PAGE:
Have you ever wondered what could happen if Earth becomes uninhabitable?
After Earth, there’s only one planet where humans can survive – MARS.
As phrased by Therese Griebel, deputy associate administrator for programs at Nasa’s Space Technology Mission Directorate, “People have always shown they will do what is necessary to survive.” “If the Earth becomes unsustainable, there will be a reason to go somewhere else.”
And NASA has started projecting their focus on Mars.
Currently, NASA is investigating the possibilities of finding technologies that can grow habitable structures on mars. Surprisingly, these technologies include mycelia and fungi, the underlying thread that makes up a whole fungus.
The traditional route of building habitat on Mars is like the turtle, carrying homes in their backs wherever they go. Despite being a reliable plan, it can cause huge energy costs says Lynn Rothschild, the principal investigator on the early-stage project of building homes out of mushrooms on Mars. However, Lynn suggests we can harness mycelia to grow the habitats ourselves once we all get to the planet.
According to astronauts, it might be possible that one day we might all be living under the revolutionary concept called “myco-architecture.” This concept demonstrates how fungal mycelium is extremely stronger than reinforced concrete can grow and repair itself.
Will future homes on Mars be built with fungi?
NASA is already on it; the project is part of NASA’s Innovative Advanced Concepts program that considers different aspects of life to be a technology. Astronauts can bring in a much reliable and compact habitat built from lightweight materials that are embedded with fungi. This can survive long-term spaceflight. Now when these materials touch the surface, the only thing astronauts will be needing to do is to activate the fungi using water. This habitat will not only protect humans but the lunar of the Martian surface as well since the fungi will be contained within the structure.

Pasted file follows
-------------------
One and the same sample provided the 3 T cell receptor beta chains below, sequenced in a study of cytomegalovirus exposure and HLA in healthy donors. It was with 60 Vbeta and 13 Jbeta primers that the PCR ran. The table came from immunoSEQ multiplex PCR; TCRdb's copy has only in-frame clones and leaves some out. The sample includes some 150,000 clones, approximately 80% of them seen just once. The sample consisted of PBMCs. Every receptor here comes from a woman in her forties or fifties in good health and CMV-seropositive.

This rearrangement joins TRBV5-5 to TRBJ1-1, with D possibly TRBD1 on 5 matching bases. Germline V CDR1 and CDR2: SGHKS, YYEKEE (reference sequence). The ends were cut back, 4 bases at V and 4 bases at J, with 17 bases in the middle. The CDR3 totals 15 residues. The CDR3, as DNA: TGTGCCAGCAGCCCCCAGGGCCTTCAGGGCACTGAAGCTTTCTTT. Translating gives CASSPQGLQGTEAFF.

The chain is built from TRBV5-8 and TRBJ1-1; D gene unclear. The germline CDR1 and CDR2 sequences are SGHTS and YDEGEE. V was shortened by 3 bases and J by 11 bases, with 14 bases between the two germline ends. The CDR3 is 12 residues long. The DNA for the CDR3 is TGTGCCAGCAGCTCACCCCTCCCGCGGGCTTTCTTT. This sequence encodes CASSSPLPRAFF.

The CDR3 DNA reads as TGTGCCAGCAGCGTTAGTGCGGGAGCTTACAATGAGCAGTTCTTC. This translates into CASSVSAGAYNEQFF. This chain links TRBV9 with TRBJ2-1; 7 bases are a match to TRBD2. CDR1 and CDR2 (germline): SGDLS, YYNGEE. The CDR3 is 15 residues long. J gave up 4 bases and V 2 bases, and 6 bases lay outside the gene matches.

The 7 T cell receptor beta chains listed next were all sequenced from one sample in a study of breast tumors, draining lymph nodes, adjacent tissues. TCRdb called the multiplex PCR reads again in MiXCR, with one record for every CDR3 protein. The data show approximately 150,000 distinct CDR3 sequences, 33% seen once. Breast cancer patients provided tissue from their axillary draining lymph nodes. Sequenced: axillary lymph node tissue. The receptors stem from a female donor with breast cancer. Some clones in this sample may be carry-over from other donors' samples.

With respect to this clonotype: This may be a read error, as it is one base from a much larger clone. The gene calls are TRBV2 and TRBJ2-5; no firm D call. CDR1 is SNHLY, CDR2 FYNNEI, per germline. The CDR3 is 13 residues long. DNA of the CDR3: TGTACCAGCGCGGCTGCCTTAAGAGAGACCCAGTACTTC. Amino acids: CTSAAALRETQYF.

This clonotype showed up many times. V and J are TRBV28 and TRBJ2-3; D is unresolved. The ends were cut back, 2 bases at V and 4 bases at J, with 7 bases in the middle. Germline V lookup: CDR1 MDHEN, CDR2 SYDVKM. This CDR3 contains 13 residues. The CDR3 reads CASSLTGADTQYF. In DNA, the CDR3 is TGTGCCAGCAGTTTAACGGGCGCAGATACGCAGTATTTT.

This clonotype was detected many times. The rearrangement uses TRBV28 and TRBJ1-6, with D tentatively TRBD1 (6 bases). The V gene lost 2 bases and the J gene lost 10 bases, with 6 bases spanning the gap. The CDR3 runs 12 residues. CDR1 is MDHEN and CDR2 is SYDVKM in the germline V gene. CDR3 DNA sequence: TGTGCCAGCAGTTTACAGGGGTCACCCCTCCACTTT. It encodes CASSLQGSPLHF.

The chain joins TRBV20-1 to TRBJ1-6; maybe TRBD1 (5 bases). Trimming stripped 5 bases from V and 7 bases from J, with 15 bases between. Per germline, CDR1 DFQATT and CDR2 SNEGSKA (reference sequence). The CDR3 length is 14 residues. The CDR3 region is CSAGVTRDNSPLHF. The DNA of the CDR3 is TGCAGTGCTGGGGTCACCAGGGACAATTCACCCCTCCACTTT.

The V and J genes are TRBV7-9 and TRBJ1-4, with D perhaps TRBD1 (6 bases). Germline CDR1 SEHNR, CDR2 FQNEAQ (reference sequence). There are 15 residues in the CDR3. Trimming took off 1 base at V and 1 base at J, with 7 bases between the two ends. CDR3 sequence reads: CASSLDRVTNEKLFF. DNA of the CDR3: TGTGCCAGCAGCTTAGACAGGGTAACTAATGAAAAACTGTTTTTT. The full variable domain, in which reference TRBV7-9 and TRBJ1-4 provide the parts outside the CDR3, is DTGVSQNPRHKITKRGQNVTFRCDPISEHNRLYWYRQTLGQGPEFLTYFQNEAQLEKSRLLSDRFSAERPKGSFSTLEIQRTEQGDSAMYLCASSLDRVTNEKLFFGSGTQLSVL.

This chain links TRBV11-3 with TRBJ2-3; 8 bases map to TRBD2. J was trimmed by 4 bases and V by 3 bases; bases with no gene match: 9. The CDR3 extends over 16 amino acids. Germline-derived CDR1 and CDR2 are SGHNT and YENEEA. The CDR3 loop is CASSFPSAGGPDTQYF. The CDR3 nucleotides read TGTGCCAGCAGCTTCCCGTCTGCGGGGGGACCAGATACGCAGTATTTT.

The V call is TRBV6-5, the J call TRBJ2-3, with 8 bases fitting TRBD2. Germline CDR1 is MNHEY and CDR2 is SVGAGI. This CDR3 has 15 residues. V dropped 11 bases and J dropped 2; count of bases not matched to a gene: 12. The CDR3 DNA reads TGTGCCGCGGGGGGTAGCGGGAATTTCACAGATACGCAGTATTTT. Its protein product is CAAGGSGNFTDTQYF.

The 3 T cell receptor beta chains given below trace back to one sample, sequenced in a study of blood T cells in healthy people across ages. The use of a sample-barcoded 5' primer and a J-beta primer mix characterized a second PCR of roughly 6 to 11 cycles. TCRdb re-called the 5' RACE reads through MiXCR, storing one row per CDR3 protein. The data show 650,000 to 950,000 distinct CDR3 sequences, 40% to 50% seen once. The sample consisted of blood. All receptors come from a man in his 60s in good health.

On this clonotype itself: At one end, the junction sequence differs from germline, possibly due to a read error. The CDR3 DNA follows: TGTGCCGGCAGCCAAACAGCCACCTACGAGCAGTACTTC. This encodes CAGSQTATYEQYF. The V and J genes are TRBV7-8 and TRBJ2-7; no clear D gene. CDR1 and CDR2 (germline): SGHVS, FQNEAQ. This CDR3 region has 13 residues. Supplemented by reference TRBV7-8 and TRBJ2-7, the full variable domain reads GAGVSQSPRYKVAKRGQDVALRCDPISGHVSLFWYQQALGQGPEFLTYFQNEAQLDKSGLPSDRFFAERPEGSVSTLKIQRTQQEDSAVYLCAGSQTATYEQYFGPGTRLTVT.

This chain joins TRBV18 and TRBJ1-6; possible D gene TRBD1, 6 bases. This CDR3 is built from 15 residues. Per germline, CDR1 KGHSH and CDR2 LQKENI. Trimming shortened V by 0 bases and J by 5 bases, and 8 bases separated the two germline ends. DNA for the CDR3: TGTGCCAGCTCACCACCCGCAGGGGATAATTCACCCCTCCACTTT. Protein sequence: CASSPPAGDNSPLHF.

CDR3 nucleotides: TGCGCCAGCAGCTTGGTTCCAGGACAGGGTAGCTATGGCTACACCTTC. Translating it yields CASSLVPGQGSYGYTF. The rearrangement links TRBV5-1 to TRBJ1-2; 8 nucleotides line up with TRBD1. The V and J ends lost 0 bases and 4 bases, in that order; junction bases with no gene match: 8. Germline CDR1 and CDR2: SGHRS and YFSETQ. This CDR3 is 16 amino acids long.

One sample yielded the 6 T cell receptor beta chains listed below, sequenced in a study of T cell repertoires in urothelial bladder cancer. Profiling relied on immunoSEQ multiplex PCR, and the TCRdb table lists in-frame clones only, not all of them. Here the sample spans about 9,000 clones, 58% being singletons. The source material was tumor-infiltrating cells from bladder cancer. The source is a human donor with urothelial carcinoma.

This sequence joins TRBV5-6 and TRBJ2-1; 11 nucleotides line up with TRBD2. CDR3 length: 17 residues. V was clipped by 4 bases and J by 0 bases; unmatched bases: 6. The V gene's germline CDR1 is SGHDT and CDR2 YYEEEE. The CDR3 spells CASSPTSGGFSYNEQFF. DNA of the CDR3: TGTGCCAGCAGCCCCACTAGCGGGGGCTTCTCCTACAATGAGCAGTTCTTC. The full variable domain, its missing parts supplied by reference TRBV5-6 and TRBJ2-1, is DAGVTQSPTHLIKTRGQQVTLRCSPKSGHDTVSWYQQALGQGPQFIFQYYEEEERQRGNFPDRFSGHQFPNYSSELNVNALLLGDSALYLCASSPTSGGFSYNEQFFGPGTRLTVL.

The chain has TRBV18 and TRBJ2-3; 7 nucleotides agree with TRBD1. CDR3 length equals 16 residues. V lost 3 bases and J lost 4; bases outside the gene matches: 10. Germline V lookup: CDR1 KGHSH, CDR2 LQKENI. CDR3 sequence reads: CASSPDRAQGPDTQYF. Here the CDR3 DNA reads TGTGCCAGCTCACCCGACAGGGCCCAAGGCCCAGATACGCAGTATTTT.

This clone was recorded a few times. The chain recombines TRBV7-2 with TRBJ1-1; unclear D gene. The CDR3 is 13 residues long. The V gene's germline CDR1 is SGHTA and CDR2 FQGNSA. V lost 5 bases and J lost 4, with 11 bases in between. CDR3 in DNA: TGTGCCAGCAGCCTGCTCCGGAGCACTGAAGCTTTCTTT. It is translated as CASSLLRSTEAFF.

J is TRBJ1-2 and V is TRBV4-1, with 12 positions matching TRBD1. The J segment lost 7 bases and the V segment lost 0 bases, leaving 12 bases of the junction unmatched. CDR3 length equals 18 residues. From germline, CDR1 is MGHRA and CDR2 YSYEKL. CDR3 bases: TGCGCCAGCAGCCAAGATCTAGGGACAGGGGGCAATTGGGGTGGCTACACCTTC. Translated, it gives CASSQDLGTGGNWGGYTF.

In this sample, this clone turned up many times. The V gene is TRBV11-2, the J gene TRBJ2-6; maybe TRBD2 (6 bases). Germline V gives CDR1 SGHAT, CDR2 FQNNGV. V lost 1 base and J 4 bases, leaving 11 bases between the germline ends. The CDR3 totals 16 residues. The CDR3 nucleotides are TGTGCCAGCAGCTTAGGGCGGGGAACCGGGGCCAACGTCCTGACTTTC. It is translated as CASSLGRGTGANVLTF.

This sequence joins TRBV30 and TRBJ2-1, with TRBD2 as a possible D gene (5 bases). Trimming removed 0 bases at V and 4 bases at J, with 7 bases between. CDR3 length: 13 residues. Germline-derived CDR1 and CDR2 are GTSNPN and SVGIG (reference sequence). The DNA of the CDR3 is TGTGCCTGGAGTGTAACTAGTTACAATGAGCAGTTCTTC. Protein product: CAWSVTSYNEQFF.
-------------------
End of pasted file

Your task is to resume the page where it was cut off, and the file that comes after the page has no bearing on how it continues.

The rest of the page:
Further on, the mycelia will be genetically altered to remain sustainable even when separated from the habitat. This prevents the surface of Mars from getting contaminated. Besides this, it will also help in detecting false positive reading for life on the surface of planet Mars. These structures will then be forced to reinforce its structure and further prevent contamination.
These fungi feed on organic material to produce spores. Inside the spores are the mycelia that disguise like the roots to help build the fungi. This further spreads out into millions of mushrooms.
Planet Mars will neither be a harsh environment for humans and nor for the fungi. However, the fungi will need cyanobacteria for survival. The cyanobacteria with the help of solar energy could convert carbon dioxide and water into food and oxygen. A domed habitat is designed with three layers – the outside layer consisting of the frozen water acts like a roadblock between radiation and the astronauts. The third layer provides water for the second layer i.e. the cyanobacteria that further converts into oxygen. The final layer made up of mycelia gathers nutrients from the cyanobacteria layer.
According to what Rothschild says, “when we design for space, we’re free to experiment with new ideas and materials with much more freedom than we would on Earth.” Once the prototypes complete the design for other worlds, they can directly be brought to our planet.